Saudicat
Not without my cat

Just a few meows, some might call it rantings and ravings..


Name:
Location: Jiddah, Saudi Arabia

An old Cologne cat that had to adapt to a new home.. lol

Tuesday, September 20, 2005

A good fake Muslima

As long as I can think back I was an agnostic, Russelian sense. My parents were atheists and my father made quite sure I wouldn't fall for any religious sermons at school. He gave me books such as 'Die Hexe' (The Witch) by Wolfgang Lohmeyer, dealing with bigot hysteria in Cologne 1627, and encouraged me to read history books. Religion classes were voluntarily at my school but he also encouraged me to take them. "They're idiots!" he said, "But it cannot harm you learn how they argue.."

However, the religion teacher wasn't willing to argue with me. I was thrown out of class within days and the teacher filed a socalled 'blue letter' - that was the muchfeared note for the parents that they have to appear in school to be informed about their offsprings' misbehaviour. Well, in this case, the only one who had reasons to fear was the teacher when my father showed up...

I gave it a chance, though, I've read the bible from the first page to the last, just to find out that it was definetely the most stupid, intolerant and narrowminded book I've ever read. It well explained the more embarrassing parts of European history..

In short, I really wasn't from the material you make pious people from.


And I didn't become a Muslima because I suddenly became religious or wanted to be pious. Actually, I only became a Muslima because my husband asked me to. His family insisted on it, and while he wasn't willing to demand it from me he made quite sure that he would love me to convert. He had been a rebel all his life and he was tired of it. He wanted to go home, settle down and live in peace with his family after all the fights he gave them during his younger years. The older he became the more did Islam mean to him.

We discussed the matter at great length and I told him that I would hardly ever become a good Muslima. I'm too much of a cynic to become very religious, and it goes against my nature to pretend to be something what I acually are not. He told me he wouldn't mind, for as long as I would respect Islam it would be fine with him.

And I hadn't problems respecting Islam. Unlike Christianity it doesn't come along with a shameful history and more skeletons in the cellar than the human mind can imagine. It might have had its fair share of idiots and culprits marching over dead bodies in order to conquer new grounds but compared to Christianity their numbers were small (even though nowadays there seem to be certain folks that desperately try to catch up..).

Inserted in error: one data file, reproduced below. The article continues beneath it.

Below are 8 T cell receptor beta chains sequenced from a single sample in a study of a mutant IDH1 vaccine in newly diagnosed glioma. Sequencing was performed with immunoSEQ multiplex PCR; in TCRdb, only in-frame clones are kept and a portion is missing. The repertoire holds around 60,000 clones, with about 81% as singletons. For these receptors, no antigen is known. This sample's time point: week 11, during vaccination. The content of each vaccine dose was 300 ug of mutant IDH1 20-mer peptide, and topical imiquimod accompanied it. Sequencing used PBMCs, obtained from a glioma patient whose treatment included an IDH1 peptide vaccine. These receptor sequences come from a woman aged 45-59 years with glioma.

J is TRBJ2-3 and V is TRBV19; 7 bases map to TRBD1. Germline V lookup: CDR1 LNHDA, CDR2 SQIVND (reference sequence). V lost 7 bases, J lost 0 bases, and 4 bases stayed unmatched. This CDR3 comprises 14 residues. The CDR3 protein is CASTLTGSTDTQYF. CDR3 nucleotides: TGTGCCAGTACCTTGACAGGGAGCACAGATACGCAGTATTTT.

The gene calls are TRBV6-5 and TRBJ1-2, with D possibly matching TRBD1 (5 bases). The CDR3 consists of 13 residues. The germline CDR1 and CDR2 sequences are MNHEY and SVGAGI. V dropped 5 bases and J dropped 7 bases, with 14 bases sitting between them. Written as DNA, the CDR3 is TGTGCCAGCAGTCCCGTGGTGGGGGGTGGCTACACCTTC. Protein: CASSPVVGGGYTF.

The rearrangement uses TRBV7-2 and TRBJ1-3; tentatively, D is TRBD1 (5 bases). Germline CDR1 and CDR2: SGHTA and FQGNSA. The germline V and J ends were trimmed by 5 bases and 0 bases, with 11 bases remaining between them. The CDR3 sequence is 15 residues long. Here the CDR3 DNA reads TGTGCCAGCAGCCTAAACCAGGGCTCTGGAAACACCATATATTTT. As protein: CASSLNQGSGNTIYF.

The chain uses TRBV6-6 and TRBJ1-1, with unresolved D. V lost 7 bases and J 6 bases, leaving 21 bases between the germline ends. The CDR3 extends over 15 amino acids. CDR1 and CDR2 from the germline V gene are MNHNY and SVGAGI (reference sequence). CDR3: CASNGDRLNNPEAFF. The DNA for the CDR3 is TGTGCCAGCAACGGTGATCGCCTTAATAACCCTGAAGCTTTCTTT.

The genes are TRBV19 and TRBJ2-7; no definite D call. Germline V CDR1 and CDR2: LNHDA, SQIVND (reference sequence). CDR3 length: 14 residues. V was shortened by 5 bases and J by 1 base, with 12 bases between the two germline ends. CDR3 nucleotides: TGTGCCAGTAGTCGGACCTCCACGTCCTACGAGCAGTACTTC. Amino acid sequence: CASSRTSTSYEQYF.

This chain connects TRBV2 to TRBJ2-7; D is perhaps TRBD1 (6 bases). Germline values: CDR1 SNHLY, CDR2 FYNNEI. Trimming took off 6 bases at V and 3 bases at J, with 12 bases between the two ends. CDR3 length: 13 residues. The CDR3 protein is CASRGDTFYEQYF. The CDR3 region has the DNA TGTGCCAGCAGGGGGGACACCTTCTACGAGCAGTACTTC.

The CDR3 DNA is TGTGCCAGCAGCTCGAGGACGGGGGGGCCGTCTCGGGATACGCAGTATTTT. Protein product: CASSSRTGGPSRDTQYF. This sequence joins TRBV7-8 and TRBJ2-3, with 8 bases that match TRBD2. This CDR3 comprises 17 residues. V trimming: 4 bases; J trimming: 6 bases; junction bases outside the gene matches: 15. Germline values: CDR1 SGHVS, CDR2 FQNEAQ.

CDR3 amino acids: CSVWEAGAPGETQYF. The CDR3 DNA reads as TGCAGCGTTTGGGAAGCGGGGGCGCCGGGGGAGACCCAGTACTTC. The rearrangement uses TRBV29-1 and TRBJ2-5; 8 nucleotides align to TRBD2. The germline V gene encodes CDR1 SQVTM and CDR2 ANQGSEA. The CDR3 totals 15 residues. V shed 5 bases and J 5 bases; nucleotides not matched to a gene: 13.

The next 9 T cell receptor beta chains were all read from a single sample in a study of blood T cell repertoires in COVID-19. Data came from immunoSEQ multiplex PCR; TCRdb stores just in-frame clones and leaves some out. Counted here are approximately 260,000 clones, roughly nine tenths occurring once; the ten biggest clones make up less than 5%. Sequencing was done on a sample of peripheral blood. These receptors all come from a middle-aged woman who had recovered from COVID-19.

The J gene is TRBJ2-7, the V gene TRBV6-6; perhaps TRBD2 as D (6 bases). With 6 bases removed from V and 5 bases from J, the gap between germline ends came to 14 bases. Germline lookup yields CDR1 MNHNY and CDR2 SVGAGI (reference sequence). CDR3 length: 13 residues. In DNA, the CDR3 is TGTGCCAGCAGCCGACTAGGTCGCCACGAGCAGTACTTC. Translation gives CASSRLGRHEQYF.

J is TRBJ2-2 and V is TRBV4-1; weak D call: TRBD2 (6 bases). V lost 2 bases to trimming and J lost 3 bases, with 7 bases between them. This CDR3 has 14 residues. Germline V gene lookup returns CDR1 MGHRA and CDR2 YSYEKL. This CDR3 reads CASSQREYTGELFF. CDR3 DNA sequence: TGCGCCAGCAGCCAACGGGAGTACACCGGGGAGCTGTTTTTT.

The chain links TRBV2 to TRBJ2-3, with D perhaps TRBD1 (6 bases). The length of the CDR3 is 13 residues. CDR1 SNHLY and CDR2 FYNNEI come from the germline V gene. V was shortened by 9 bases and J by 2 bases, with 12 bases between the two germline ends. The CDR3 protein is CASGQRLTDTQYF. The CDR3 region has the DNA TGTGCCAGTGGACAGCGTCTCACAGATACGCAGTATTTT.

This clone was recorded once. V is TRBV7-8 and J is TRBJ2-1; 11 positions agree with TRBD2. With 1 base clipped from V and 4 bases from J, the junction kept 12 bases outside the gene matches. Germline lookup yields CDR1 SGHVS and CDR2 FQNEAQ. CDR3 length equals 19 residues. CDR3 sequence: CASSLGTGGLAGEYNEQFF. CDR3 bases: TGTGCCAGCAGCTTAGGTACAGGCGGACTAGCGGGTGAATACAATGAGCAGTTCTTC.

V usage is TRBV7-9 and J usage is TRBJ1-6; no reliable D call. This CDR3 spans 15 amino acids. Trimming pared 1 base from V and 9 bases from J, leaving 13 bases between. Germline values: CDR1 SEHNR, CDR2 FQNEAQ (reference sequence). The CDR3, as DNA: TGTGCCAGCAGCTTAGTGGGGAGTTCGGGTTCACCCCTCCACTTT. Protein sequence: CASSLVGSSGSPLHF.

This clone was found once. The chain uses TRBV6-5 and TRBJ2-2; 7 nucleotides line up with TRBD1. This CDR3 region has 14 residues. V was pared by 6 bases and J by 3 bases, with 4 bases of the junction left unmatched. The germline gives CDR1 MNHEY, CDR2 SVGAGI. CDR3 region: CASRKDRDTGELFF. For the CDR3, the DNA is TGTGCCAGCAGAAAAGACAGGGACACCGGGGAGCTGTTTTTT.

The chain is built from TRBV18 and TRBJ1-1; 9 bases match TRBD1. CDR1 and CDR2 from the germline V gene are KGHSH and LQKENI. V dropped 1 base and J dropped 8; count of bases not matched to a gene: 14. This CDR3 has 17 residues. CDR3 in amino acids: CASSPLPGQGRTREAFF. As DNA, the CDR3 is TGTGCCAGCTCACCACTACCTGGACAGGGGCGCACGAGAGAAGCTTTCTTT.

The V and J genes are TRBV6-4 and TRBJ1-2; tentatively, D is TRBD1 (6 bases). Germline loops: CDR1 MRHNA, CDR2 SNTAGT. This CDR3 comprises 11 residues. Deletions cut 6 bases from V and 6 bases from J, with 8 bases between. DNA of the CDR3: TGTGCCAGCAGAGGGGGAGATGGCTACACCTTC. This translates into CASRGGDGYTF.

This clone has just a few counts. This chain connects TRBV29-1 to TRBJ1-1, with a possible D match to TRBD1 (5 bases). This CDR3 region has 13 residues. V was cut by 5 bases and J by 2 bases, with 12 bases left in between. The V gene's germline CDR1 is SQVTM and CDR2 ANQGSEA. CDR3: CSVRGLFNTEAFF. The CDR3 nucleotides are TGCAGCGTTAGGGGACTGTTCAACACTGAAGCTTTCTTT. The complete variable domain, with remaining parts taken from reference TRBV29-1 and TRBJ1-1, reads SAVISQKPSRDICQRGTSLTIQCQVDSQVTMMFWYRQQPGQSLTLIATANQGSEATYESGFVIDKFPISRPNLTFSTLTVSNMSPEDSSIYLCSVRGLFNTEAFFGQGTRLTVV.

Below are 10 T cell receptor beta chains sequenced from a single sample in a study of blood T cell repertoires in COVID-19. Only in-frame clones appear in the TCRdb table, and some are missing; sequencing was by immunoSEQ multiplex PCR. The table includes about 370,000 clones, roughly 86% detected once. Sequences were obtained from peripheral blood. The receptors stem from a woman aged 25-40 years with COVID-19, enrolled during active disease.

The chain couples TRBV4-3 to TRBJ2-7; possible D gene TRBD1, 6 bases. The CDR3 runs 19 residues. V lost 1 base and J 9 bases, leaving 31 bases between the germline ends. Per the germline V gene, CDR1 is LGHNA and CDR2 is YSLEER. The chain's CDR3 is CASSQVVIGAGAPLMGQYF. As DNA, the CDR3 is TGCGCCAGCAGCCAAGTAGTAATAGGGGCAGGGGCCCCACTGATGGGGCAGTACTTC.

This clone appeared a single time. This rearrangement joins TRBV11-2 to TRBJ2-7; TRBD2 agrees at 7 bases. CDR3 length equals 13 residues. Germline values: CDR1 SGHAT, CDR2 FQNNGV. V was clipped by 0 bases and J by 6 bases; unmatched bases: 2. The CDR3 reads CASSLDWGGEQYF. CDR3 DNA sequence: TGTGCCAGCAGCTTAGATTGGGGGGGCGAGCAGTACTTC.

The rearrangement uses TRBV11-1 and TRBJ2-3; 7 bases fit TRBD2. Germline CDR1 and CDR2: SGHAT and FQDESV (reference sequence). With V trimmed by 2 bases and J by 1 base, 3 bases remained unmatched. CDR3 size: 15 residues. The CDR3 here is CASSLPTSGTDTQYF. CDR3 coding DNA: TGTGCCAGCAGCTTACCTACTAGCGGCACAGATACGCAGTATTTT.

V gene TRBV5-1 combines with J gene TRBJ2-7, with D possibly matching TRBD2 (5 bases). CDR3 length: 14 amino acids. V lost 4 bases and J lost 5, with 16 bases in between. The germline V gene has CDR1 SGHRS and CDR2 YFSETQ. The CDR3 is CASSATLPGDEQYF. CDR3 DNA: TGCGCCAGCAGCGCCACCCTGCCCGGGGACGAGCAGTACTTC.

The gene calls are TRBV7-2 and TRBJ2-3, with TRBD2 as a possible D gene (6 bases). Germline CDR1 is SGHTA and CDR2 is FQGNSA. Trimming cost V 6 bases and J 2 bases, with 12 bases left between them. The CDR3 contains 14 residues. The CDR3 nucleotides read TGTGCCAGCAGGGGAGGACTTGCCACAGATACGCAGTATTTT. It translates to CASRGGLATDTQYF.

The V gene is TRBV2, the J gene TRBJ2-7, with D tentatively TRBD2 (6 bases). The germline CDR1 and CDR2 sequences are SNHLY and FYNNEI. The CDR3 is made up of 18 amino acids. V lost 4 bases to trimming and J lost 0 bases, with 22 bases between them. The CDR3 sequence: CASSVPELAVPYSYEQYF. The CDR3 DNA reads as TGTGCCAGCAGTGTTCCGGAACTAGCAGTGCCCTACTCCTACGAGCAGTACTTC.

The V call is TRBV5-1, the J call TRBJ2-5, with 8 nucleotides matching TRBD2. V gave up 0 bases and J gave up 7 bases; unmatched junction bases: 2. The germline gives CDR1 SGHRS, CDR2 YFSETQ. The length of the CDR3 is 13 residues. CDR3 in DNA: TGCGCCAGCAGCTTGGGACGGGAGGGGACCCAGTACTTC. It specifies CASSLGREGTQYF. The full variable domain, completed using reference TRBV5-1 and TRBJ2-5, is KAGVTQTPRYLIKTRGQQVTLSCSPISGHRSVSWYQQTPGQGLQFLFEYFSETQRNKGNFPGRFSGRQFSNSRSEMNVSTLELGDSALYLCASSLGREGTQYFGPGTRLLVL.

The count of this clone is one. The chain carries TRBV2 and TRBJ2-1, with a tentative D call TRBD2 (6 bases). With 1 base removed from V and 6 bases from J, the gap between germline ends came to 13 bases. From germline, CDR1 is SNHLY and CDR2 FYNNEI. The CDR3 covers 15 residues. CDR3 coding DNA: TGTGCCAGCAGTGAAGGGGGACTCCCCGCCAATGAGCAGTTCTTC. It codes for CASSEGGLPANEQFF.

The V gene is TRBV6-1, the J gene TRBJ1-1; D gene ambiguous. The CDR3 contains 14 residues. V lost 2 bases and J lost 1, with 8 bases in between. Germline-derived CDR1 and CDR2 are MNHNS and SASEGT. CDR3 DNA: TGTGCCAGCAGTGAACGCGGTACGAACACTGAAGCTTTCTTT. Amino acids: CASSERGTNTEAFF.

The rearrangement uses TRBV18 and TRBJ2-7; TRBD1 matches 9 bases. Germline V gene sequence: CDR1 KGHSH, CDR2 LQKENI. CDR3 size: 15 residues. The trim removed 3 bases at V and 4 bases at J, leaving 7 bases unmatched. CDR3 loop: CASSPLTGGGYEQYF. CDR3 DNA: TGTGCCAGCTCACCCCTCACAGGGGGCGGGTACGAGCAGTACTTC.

Throughout centuries, Islam presented itself as an enlightened and rather peaceful religion. Arts and science blossomed. Just compare Muslim Spain to medieval Europe, or think of the tolerance Islam used to have for other 'people of the book'. Both Christians and Jews could live in an Islamic surrounding without getting harmed. They were demanded not to spread their religion around, and they had to pay a special tax. Compared to the Christian habit of burning this was of course barbaric.

As my husband once pointed out, if America would have been conquered by Arabs the natives would nowadays run around in thobes and go to the mosque at friday. Unfortunatley for them they were conquered by good Christians which is why they are more or less extinct except for a few miserable remains in socalled 'reservations' (kind of rural open air ghettos, usually located in the wastelands no-one else can use).


And so I became a Muslima. It wasn't really difficult, it didn't even require me to lie. There are actually only two little things that you have to agree with:

There is no god but Allah... - fine. Considering that 'Allah' translates as 'god' it basically means 'there is no god but god'. Considering further that 'god' is the human conception of divinity there hardly is an argument against it.

... and Mohamed is his prophet! Equally fine. After all, Mohamed (peace be upon him) was the founder of the religion. No arguing here either.

"La ilaha illa Allah, Mohamed rasul Allah" - well done, girl! You're a Muslima now..


What really struck me as weird was that no-one from the family that so vehemently insisted on me becoming a Muslima seemed to care much afterwards. Sure they all were happy but that was it. No-one ever pressed me on my faith or asked any questions. They did not expect me to go to the mosque or keep prayer times. The only one who will discuss Qu'ran or the Sunna with me is my husband, and of course our family imam. But funny enough, they all agree what a good Muslima I am... ..

Which is somewhat odd when there really wasn't much change in my life. I never drink alcohol and haven't done so before, in spite of being born in the city that prides itself for making the best beer in the world, and in spite of having a father whose biggest joy is his wine cellar. But I don't like alcohol, neither it's taste nor its smell, and I truly despise drunken people.

The dress code was new to me but rarely something religious. As said in a previous post, wearing the abaya is more a tradition than anything else, and when it comes to the rest of my wardrobe I never have been fashionable, anyway.

The only thing that really came hard to me after the conversion was not eating pork anymore. After all, I'm German - nothing beats a good pork roast with potato dumplings and baked apples. No problem in Saudi Arabia when there is not much of a chance to come across Kasseler Cutlets on a Saudi market but in Germany I sometimes have to sigh. Alas, whenever I spot a wonderful looking packet of minced pork in a shop and have the image of delicious Mettbroetchen coming up before my inner eye my good husband will stand there and smile, softly reminding me that even my non-Muslim German doctor tells me that I must not eat pork because it is not good for my rheumatic arthritis. Argh.. I hate to be reminded of that! I'd vastly prefer he would to stick to the religious reasons.. But okay, no pork then. It's actually just a small sacrifice if it keeps a loved one happy.